Often referred to as “Mr. Retirement,” Robert Powell is a long-time financial journalist...
A Contrarian Bet on the Greenback
10/22/2009 1:00 pm EST
Doug Fabian, editor of Making Money Alert, says sooner or later the US dollar will rebound, and he says one ETF could be a hedge against that and weaker markets.
I suspect that the [recent] lack of confidence in the US dollar has a lot to do with the lack of confidence the world has in our current political leadership. In fact, it doesn't surprise me at all that since the new presidential administration embarked on its stimulus spending path, the value of the US dollar has taken a virtual nosedive.
The US Dollar index, a measure of the value of the greenback versus rival foreign currencies, is well below both its long-term, 200-day moving average [and] the short-term, 50-day moving average.
But despite the greenback's recent woes, I still think the future looks bright for the dollar. Despite the ugly headlines and rumors, the dollar still is the go-to currency when it comes to safety, liquidity, and sheer volume. When push comes to shove, the dollar still is the currency that you want to have in times of crisis. So, my advice is to hold off on writing the buck's obituary just yet.
The value of the US dollar has been hammered in recent months, and observers—me included—feel that the greenback's decline is bound to run out of steam sooner rather than later. When this happens, investors will have a chance to profit by riding the US dollar higher.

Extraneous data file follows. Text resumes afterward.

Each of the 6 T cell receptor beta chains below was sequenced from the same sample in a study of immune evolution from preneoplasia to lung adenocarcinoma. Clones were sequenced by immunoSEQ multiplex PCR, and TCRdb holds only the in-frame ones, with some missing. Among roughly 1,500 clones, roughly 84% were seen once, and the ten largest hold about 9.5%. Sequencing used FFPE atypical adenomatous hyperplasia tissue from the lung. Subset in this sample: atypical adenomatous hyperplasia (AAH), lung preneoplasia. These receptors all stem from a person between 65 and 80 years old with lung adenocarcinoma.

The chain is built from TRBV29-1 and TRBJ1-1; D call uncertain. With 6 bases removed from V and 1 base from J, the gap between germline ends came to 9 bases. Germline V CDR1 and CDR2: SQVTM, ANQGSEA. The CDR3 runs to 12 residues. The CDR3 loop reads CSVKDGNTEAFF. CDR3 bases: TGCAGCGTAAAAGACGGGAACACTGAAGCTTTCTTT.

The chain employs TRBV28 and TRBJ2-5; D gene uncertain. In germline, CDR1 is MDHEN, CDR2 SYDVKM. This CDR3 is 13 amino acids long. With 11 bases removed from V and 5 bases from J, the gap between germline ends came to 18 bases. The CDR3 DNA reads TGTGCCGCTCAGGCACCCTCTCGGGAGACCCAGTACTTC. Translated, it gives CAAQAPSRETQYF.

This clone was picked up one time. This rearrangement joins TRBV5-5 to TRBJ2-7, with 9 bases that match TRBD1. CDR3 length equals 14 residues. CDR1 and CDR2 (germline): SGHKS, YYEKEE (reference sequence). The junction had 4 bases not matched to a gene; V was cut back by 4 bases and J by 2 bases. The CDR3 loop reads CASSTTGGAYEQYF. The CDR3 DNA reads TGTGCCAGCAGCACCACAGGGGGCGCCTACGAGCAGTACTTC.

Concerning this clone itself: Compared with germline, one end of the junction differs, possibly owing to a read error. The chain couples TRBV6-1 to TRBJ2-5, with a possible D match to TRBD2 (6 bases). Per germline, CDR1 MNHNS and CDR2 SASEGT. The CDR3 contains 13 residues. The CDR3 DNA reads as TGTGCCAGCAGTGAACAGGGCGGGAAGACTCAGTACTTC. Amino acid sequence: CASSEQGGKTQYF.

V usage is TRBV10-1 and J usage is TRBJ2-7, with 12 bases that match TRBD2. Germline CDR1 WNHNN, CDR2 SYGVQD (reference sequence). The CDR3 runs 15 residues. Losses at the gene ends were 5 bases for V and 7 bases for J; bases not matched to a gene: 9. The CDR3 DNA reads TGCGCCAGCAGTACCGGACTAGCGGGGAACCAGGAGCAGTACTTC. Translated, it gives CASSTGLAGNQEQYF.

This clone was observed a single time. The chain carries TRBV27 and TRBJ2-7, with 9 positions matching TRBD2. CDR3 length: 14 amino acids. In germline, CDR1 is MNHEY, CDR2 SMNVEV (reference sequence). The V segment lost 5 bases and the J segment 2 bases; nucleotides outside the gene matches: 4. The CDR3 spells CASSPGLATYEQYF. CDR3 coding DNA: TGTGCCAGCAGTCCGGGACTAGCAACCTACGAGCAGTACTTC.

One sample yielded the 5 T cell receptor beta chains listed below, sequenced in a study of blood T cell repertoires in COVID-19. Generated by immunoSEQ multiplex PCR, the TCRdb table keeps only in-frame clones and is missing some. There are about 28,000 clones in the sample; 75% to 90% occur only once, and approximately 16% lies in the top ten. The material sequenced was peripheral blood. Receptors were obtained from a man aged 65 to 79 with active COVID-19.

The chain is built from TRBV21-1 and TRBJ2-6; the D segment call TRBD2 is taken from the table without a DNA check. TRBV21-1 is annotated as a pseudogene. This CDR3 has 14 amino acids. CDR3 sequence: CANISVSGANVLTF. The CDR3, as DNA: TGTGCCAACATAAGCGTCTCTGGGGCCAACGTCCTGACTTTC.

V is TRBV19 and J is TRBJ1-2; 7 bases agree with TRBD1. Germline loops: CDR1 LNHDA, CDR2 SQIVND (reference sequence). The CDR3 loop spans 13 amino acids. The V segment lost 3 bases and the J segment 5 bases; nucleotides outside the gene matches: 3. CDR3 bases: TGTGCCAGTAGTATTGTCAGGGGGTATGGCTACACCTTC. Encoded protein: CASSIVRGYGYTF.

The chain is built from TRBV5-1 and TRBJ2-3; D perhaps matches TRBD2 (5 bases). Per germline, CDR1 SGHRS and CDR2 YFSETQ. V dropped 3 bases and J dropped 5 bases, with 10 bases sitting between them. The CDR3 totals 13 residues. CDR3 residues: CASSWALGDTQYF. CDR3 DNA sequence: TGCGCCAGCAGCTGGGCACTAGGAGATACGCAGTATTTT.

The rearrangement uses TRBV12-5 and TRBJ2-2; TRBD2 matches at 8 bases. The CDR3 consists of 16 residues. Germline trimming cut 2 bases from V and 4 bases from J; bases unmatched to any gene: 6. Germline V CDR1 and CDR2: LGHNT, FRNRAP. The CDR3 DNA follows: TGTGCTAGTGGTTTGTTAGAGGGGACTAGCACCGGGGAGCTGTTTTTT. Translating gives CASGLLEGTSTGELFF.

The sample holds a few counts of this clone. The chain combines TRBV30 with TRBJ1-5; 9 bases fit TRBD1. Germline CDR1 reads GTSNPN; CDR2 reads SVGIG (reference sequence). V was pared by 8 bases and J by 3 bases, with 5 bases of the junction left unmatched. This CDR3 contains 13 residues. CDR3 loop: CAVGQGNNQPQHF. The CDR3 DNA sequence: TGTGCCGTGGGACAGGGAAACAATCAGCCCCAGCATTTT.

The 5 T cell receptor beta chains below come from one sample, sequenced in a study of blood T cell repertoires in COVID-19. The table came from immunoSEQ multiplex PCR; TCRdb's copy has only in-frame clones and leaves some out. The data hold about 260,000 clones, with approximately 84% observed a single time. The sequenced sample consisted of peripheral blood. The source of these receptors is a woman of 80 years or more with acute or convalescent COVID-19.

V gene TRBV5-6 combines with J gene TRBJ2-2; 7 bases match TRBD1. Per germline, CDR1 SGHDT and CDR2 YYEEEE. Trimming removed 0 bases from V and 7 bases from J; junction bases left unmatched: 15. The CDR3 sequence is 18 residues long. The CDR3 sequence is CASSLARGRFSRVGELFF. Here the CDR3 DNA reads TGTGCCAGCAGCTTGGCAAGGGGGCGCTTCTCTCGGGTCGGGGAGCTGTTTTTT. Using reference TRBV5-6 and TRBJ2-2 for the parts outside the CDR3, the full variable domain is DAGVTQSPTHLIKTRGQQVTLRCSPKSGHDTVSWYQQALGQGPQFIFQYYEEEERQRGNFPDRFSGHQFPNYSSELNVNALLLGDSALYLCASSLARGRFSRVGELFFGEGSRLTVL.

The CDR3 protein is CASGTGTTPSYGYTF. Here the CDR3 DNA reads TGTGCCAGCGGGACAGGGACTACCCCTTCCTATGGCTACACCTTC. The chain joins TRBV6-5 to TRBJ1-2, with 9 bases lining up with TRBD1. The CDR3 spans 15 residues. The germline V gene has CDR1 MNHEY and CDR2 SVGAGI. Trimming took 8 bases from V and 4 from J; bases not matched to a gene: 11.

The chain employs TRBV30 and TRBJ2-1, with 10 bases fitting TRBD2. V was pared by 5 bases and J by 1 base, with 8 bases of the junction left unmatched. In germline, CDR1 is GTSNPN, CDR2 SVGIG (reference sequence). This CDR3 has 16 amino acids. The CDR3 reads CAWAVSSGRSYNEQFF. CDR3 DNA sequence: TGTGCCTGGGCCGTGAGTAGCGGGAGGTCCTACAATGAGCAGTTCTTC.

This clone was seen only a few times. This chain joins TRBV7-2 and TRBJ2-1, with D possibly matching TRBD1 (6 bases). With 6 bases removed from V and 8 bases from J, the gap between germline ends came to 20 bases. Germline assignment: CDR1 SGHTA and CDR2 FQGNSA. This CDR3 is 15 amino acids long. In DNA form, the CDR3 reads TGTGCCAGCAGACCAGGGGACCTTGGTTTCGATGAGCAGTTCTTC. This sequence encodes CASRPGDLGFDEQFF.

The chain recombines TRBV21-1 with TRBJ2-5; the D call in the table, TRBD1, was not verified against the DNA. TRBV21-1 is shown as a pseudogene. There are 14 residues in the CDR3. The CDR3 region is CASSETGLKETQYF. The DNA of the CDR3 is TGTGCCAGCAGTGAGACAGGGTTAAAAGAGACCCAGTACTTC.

One fund that lets investors bet on the recovery of the US dollar is the PowerShares DB US Dollar Index Bullish (NYSEArca: UUP). Investors also may view UUP as a hedge against a falling stock market and a slowdown in the economy. UUP is an exchange traded fund (ETF) that gains in value as the value of the US dollar climbs and rival foreign currencies fall.
For those who may be eyeing an investment in the dollar, UUP could be a good way to hedge against what I suspect will be asset deflation in equities and a decline in prices stemming from a declining economy.
However, such an investment should involve only a small portion of your assets. You also will want to put a stop loss on this position, if you choose to buy it. In addition, only risk the amount that you are prepared to lose, since a bet on the US dollar right now is a gamble that the current downward trend of the greenback will reverse.
I cannot stress enough that a hedge position such as this mostly serves as insurance in the event the market comes down and the economy continues faltering. If the idea of hedging seems a bit of a stretch to you, you're probably better off avoiding such investments.
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